More eerie and disquieting tales from maverick small press creator Paul O'Connell, whose idiosyncratic fusion of the surreal and the mundane are given expression through monochrome photo panels which employ the language of comics, but which exist at a side angle to evocative montage. With a skewed perspective and minimalist narrative, this is very much art-house territory.
Six strips feature. In Maskon a husband-with-a-fetish reveals himself by donning a female latex mask – to upending consequence. Dolphins On Film is a mockumentary charting the celluloid splashes of the beloved angels of the sea. The ill-fitting but eloquent Giants Of Jazz #2 is a straight, affectionate potted-history of Duke Ellington. The manic, esoteric Oh No, It's Gallo! presents the idea of a David Lynch-directed sitcom based on Vincent Gallo's publicity stunts. In Ambulance an art-fag pines for her ex and discovers that absence makes the heart grow fonder. And in Baby a Ray Milland look-alike suffers the consequences of not insisting on a receipt when parting with a score for a black-market bairn.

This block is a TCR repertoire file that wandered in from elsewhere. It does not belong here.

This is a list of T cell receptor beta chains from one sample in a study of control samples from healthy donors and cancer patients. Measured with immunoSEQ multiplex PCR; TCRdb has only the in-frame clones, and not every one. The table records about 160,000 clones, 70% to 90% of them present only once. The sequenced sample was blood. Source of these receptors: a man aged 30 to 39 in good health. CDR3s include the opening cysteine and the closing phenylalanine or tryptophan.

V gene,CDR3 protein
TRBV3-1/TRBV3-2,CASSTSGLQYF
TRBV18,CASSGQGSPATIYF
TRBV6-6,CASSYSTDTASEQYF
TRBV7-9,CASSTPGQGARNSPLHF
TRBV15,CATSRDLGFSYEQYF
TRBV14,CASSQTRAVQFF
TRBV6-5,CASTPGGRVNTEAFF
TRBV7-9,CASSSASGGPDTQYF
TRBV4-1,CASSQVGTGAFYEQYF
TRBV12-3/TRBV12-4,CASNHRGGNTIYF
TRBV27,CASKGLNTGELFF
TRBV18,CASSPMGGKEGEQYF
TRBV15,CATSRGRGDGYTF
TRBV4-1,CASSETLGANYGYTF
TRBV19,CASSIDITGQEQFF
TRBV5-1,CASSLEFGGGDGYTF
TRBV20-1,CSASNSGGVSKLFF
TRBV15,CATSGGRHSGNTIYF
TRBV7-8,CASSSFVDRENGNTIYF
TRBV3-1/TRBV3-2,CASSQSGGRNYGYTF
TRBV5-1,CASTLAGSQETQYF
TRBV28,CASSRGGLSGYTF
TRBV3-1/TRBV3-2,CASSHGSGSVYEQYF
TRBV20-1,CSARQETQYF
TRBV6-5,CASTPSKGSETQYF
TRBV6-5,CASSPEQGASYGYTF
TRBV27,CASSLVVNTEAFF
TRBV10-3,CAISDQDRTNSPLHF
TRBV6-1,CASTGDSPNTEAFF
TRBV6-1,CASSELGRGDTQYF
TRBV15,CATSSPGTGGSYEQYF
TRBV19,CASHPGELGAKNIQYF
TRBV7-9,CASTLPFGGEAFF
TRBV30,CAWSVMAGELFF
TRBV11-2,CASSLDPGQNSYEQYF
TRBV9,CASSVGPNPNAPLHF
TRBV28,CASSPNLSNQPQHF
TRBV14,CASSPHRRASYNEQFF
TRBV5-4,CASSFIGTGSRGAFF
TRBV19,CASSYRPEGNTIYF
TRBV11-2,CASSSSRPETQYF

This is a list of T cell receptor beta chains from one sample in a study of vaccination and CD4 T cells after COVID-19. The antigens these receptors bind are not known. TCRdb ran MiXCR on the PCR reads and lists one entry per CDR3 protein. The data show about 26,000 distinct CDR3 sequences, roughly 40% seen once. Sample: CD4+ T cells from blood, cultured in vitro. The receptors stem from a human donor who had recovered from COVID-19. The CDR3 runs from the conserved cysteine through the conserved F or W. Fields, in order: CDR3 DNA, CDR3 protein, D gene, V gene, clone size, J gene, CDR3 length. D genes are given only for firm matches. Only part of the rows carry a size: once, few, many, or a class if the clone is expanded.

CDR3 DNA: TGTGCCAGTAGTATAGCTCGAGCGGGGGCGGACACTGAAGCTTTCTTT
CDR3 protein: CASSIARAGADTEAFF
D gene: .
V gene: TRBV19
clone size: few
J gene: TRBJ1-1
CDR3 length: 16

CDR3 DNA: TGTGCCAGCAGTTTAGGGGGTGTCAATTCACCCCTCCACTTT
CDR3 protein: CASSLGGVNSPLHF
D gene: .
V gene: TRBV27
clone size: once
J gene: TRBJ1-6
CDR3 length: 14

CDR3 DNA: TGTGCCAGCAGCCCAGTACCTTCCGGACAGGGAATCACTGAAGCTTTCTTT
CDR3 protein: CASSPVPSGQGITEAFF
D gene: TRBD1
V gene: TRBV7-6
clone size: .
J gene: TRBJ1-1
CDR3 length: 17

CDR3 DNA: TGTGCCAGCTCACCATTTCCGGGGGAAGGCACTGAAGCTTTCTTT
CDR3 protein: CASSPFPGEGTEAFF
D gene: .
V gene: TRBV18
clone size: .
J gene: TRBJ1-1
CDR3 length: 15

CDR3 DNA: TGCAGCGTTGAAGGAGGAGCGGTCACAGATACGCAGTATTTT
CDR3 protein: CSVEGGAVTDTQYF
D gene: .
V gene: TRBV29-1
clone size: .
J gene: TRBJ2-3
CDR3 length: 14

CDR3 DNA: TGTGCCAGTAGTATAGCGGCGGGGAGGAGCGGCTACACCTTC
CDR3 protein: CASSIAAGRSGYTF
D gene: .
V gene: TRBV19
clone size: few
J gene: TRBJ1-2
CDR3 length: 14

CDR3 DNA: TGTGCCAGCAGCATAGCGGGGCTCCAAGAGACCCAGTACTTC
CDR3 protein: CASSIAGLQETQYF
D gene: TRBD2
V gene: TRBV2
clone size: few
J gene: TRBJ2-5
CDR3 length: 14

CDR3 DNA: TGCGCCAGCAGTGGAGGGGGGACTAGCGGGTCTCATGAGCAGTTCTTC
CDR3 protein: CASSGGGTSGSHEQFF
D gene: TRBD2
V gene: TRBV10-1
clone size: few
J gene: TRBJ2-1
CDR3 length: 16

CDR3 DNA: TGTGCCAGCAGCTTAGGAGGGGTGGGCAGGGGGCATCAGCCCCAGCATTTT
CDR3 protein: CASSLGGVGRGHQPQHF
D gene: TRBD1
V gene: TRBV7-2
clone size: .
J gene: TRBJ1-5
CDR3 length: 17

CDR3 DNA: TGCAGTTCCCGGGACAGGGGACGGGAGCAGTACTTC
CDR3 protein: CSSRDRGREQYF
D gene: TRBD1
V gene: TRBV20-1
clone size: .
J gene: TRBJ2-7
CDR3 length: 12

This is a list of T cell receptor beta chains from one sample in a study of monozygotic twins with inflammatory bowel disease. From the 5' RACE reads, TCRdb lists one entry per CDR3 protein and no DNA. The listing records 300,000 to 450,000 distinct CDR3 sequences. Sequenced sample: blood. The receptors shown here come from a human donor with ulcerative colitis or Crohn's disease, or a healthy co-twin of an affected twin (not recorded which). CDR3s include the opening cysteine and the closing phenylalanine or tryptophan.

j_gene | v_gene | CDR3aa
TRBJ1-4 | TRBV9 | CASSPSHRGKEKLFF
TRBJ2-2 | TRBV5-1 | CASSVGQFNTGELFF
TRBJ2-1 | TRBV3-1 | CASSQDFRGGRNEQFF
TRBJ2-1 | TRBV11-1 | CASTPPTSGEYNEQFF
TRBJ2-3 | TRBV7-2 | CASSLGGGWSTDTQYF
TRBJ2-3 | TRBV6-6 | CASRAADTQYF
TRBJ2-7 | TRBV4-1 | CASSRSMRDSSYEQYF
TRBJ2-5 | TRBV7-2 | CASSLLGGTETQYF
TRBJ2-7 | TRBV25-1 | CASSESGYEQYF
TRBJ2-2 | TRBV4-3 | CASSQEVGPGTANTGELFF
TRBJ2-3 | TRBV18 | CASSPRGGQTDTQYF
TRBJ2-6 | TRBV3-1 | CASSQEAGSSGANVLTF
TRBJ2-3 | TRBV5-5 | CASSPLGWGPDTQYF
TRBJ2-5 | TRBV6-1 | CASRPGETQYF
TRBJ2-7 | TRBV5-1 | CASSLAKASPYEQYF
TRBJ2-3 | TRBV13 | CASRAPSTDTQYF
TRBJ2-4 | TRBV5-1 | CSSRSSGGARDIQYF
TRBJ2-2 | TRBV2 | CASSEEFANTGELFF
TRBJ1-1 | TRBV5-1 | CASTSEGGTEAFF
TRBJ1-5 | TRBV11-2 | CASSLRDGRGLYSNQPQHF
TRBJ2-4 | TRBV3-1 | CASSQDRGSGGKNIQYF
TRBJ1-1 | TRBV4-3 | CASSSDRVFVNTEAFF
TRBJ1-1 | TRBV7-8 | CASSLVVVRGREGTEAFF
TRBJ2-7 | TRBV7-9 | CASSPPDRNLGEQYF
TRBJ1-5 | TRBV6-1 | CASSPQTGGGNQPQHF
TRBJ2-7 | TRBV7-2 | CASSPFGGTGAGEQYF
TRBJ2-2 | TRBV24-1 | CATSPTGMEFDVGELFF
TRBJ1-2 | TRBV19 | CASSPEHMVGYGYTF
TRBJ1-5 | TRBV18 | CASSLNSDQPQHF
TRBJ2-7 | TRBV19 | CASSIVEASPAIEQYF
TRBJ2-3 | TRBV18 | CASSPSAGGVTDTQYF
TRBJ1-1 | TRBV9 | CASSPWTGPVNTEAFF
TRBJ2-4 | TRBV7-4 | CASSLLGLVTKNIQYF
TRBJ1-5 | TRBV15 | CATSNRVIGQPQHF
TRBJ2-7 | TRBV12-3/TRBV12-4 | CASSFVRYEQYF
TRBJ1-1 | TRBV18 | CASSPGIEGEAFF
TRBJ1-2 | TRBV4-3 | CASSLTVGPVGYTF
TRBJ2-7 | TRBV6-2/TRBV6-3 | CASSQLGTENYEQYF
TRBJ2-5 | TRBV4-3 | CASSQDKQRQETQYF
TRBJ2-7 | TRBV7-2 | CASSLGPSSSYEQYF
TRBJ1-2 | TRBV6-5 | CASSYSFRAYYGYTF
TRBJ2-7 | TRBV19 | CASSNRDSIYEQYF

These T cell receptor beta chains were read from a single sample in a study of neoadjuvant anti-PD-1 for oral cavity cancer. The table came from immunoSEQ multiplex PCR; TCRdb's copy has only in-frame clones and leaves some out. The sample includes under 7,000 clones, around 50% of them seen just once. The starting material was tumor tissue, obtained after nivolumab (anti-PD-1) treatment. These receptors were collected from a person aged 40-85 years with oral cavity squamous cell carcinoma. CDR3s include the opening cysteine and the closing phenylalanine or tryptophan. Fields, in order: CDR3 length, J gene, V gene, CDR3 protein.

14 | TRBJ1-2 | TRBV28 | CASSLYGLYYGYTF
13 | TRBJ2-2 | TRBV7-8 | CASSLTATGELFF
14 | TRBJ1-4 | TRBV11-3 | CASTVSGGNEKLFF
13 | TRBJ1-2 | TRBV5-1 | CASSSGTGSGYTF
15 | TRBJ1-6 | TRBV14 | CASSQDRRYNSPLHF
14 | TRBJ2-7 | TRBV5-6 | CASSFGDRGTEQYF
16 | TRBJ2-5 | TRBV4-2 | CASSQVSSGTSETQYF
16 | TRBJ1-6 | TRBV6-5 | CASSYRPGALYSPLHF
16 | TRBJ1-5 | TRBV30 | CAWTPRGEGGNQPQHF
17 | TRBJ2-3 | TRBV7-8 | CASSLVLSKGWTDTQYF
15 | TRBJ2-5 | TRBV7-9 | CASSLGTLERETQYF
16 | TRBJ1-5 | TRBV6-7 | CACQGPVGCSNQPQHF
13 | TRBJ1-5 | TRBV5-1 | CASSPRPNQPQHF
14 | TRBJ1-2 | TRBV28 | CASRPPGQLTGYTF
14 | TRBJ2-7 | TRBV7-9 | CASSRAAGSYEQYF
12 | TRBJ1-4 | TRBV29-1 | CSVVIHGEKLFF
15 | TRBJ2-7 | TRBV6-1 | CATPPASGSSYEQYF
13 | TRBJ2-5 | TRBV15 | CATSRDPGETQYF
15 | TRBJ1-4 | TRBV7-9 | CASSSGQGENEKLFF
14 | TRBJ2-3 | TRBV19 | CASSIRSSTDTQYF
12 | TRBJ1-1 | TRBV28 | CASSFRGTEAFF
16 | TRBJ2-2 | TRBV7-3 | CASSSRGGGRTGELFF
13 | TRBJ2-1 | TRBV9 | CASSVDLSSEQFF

A work of art is not about anything; it is the thing itself, says Irish novelist John Banville. The Sound Of Drowning #6 is certainly a thing itself, and yes, a work of art, too. But, crucially, it's also entertainment, and much like its TV equivalent – Chris Morris's Jam – will have you jazzing to the bleak tone of a life-support machine that marks the steady fading of your day-old baby daughter.